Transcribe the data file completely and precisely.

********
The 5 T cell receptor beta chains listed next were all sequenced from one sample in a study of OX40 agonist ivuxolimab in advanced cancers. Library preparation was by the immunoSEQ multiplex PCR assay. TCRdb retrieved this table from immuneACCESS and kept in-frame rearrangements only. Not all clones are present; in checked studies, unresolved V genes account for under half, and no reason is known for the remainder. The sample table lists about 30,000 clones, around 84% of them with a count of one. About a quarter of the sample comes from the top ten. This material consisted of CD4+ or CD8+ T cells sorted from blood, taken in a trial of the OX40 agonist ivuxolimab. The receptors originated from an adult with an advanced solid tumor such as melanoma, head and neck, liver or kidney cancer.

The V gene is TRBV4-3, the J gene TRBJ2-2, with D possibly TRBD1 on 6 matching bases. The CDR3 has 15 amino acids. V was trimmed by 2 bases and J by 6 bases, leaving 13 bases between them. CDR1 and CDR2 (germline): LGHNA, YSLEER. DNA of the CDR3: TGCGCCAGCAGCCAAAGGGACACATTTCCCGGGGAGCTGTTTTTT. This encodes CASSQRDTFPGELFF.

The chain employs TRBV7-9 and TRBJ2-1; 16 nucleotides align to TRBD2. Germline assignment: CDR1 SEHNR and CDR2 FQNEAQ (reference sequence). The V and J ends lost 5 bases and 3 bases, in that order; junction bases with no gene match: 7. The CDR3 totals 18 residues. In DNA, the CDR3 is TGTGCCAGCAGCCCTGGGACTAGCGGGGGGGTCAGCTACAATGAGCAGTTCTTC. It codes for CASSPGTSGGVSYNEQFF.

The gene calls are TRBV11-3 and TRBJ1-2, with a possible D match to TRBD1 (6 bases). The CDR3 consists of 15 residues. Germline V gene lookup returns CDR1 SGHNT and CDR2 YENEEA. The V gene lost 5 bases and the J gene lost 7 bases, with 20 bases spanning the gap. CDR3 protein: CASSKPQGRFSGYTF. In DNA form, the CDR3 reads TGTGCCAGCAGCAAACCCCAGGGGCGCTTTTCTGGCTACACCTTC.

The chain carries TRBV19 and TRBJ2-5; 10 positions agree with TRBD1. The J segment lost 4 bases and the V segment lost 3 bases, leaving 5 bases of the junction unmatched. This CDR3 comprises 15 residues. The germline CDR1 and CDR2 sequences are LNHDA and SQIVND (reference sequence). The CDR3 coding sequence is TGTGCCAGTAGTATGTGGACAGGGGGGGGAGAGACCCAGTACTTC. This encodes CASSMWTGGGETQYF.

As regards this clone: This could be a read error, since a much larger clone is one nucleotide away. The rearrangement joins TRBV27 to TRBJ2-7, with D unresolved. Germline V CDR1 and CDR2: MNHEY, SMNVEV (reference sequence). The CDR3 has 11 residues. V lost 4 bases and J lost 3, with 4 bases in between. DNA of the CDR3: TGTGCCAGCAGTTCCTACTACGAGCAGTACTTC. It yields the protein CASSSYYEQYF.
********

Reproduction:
The 5 T cell receptor beta chains listed next were all sequenced from one sample in a study of OX40 agonist ivuxolimab in advanced cancers. Library preparation was by the immunoSEQ multiplex PCR assay. TCRdb retrieved this table from immuneACCESS and kept in-frame rearrangements only. Not all clones are present; in checked studies, unresolved V genes account for under half, and no reason is known for the remainder. The sample table lists about 30,000 clones, around 84% of them with a count of one. About a quarter of the sample comes from the top ten. This material consisted of CD4+ or CD8+ T cells sorted from blood, taken in a trial of the OX40 agonist ivuxolimab. The receptors originated from an adult with an advanced solid tumor such as melanoma, head and neck, liver or kidney cancer.

The V gene is TRBV4-3, the J gene TRBJ2-2, with D possibly TRBD1 on 6 matching bases. The CDR3 has 15 amino acids. V was trimmed by 2 bases and J by 6 bases, leaving 13 bases between them. CDR1 and CDR2 (germline): LGHNA, YSLEER. DNA of the CDR3: TGCGCCAGCAGCCAAAGGGACACATTTCCCGGGGAGCTGTTTTTT. This encodes CASSQRDTFPGELFF.

The chain employs TRBV7-9 and TRBJ2-1; 16 nucleotides align to TRBD2. Germline assignment: CDR1 SEHNR and CDR2 FQNEAQ (reference sequence). The V and J ends lost 5 bases and 3 bases, in that order; junction bases with no gene match: 7. The CDR3 totals 18 residues. In DNA, the CDR3 is TGTGCCAGCAGCCCTGGGACTAGCGGGGGGGTCAGCTACAATGAGCAGTTCTTC. It codes for CASSPGTSGGVSYNEQFF.

The gene calls are TRBV11-3 and TRBJ1-2, with a possible D match to TRBD1 (6 bases). The CDR3 consists of 15 residues. Germline V gene lookup returns CDR1 SGHNT and CDR2 YENEEA. The V gene lost 5 bases and the J gene lost 7 bases, with 20 bases spanning the gap. CDR3 protein: CASSKPQGRFSGYTF. In DNA form, the CDR3 reads TGTGCCAGCAGCAAACCCCAGGGGCGCTTTTCTGGCTACACCTTC.

The chain carries TRBV19 and TRBJ2-5; 10 positions agree with TRBD1. The J segment lost 4 bases and the V segment lost 3 bases, leaving 5 bases of the junction unmatched. This CDR3 comprises 15 residues. The germline CDR1 and CDR2 sequences are LNHDA and SQIVND (reference sequence). The CDR3 coding sequence is TGTGCCAGTAGTATGTGGACAGGGGGGGGAGAGACCCAGTACTTC. This encodes CASSMWTGGGETQYF.

As regards this clone: This could be a read error, since a much larger clone is one nucleotide away. The rearrangement joins TRBV27 to TRBJ2-7, with D unresolved. Germline V CDR1 and CDR2: MNHEY, SMNVEV (reference sequence). The CDR3 has 11 residues. V lost 4 bases and J lost 3, with 4 bases in between. DNA of the CDR3: TGTGCCAGCAGTTCCTACTACGAGCAGTACTTC. It yields the protein CASSSYYEQYF.